Tuesday, February 13, 2007


Getting Forked

The Discovery Institute Ministry of Misinformation is at it again.

This particular instance is occasioned by the case of Marcus R. Ross, looking to complete his doctoral degree in geosciences at the University of Rhode Island on the subject of the abundance and spread of mosasaurs, marine reptiles that, as he wrote, vanished at the end of the Cretaceous era about 65 million years ago. The unusual thing is that he is a young-Earth creationist. Some people have questioned whether such a person is engaging either in a mammoth mental disconnect or deliberate deception and, in turn, whether he should be awarded the Ph.D. I think that that is a dangerously slippery slope to climb onto, given the relative risk posed.

In any case, there does not appear to be a movement towards any sort of ban on people getting degrees because of their religious beliefs, even where the possibility is high that the person is getting the degree solely to be more effective in attacking science in the name of religion (ala Jonathan Wells). This lack of threat is shown by the fact that the DI is reduced to complaining that such a possibility is "posed coyly as an open question on the news pages of the New York Times."

Next thing you know people will be able to say they don't agree with government or something, if you let this free speech thingie get out of hand!

But back to the dishonest part:
[Reporter Cornelia] Corny Dean, from my experience, decides on her own what terms--and science standards--mean. For example, "creationism" in the Dean Lexicon is a totally flexible term that embraces without distinction people who support intelligent design and those who support a Young Earth. Dean knows the difference in common usage, but she isn't about to let the readers in on it. For her the pejorative terminology carries too much ideological advantage to let mere accuracy, let alone nuance, intervene.
Now, that would be the same difference between IDers and YECers that prompted Phillip Johnson, the "Godfather of ID" to tell Coral Ridge Ministries’ "Reclaiming America for Christ" conference in 1999 that "You must unify your own side and divide the other side," adding that the debate between YECs and old-Earth creationists should be temporarily suspended and only resumed once Darwinism is overthrown. Just in case you might think that was a misstatement of ID's aims by Johnson, there is also this statement by Paul A. Nelson, a fellow of the DI's Center for Science and Culture, in his article, "Life in the Big Tent: Traditional Creationism and the Intelligent Design Community":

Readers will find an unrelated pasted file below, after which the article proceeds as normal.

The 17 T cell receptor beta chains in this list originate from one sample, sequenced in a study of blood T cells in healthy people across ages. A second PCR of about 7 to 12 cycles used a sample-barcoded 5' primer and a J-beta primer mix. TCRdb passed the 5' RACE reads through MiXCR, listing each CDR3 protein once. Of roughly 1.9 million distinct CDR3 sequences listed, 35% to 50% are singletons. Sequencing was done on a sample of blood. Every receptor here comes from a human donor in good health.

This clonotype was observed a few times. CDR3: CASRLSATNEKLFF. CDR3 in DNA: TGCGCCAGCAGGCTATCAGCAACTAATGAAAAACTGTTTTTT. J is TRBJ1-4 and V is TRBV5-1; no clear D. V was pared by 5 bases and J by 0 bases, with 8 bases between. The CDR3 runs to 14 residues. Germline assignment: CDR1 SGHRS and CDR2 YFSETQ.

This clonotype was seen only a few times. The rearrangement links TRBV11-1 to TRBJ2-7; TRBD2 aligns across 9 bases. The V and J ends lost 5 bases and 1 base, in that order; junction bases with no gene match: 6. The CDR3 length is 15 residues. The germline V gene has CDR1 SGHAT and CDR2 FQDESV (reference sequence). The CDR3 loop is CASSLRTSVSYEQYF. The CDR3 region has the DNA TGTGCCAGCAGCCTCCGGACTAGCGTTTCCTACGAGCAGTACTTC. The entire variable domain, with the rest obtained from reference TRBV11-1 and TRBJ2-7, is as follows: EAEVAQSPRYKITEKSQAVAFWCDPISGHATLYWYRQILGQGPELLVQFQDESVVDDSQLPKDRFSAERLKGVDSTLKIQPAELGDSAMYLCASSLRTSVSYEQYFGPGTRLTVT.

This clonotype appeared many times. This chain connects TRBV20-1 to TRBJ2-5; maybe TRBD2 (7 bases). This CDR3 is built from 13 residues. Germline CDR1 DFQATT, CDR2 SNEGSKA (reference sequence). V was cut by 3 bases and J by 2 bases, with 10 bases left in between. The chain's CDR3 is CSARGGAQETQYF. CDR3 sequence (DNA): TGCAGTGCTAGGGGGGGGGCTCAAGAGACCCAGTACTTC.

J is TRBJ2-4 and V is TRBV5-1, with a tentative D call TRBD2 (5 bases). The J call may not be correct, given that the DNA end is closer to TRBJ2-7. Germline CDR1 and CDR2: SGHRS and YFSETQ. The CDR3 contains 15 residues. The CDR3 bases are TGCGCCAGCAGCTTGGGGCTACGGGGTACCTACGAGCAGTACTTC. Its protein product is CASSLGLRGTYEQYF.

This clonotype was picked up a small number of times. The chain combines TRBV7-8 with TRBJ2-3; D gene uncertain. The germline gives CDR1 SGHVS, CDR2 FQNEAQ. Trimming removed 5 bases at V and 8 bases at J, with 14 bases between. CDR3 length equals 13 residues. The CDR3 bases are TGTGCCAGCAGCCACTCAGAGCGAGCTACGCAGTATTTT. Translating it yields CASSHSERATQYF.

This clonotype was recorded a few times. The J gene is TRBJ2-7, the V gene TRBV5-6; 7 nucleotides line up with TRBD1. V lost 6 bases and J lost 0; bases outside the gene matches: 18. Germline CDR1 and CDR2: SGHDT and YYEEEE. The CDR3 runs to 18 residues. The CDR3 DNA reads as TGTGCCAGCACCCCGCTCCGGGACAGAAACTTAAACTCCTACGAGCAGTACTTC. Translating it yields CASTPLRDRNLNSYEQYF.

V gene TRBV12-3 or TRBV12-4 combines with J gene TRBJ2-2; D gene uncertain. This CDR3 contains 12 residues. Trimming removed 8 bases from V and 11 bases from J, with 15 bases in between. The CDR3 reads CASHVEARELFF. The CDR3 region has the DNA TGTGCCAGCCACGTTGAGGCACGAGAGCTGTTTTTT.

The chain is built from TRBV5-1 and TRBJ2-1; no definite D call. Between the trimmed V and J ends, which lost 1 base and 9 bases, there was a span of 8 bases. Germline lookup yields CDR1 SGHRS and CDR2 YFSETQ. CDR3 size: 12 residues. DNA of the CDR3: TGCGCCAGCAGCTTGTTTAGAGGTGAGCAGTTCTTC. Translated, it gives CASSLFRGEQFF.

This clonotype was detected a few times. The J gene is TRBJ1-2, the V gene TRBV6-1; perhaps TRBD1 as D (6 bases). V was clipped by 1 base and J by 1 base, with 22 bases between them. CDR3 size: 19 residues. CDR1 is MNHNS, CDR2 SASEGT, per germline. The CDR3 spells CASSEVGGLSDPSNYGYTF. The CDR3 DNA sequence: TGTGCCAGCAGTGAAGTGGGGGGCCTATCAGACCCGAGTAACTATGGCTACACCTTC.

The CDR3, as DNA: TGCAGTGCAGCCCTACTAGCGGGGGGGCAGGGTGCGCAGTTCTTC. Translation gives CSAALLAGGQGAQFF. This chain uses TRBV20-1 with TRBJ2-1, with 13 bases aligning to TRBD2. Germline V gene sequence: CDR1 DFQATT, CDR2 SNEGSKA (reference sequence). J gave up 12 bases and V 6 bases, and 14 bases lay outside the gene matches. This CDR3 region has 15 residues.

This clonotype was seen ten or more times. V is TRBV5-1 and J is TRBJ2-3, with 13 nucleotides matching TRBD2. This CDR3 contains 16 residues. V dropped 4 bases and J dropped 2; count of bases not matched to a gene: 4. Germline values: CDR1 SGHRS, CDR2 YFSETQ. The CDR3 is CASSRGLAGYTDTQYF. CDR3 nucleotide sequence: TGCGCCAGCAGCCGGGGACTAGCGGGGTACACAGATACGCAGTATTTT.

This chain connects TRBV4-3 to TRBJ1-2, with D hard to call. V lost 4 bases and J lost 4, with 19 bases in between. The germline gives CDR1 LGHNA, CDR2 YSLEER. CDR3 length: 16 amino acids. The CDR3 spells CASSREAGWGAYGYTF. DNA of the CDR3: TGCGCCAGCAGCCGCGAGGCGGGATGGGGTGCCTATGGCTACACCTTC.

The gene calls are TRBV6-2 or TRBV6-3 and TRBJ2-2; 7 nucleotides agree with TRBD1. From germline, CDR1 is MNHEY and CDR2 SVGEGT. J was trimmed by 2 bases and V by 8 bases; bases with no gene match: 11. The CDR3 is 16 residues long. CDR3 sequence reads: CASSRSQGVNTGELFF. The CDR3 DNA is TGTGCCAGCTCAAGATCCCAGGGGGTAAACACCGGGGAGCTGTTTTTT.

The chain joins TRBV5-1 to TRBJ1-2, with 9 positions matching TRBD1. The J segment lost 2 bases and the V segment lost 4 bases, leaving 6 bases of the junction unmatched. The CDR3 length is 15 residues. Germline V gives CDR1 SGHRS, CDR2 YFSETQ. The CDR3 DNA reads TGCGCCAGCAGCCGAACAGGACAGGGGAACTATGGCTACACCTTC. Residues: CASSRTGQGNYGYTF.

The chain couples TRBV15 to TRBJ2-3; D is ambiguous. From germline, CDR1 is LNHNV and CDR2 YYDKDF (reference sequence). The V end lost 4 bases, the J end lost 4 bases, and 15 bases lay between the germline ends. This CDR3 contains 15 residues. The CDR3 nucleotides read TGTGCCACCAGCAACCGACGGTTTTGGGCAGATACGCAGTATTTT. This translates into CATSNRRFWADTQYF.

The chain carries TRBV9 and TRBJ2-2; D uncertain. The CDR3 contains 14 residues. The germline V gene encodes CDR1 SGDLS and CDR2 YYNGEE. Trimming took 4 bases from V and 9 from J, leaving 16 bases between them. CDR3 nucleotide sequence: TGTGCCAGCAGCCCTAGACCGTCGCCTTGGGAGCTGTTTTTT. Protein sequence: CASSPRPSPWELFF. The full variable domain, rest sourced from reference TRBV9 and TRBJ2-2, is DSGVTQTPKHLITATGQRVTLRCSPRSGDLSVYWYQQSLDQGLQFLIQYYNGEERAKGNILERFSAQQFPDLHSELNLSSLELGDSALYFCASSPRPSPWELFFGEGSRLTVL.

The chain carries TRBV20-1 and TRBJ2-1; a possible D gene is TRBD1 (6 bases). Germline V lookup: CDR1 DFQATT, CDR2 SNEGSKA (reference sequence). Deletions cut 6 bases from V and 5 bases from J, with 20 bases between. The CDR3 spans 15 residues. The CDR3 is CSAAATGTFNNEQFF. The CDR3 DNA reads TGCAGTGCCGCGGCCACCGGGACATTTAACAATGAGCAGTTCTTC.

Under the canopy of design as an empirical possibility, however, any number of particular theories may also be possible, including traditional creationism, progressive (or “old-earth”) creationism, and theistic evolution. Both scientific and scriptural evidence will have to decide the competition between these theories. The “big tent” of ID provides a setting in which that struggle after truth can occur, and from which the secular culture may be influenced.
In short, when they want to keep the Big Tent open and operating, ID is part and parcel of creationism. When they want to pretend they are doing science, they deny ever having even heard the word. Dishonesty, thy name is ID!
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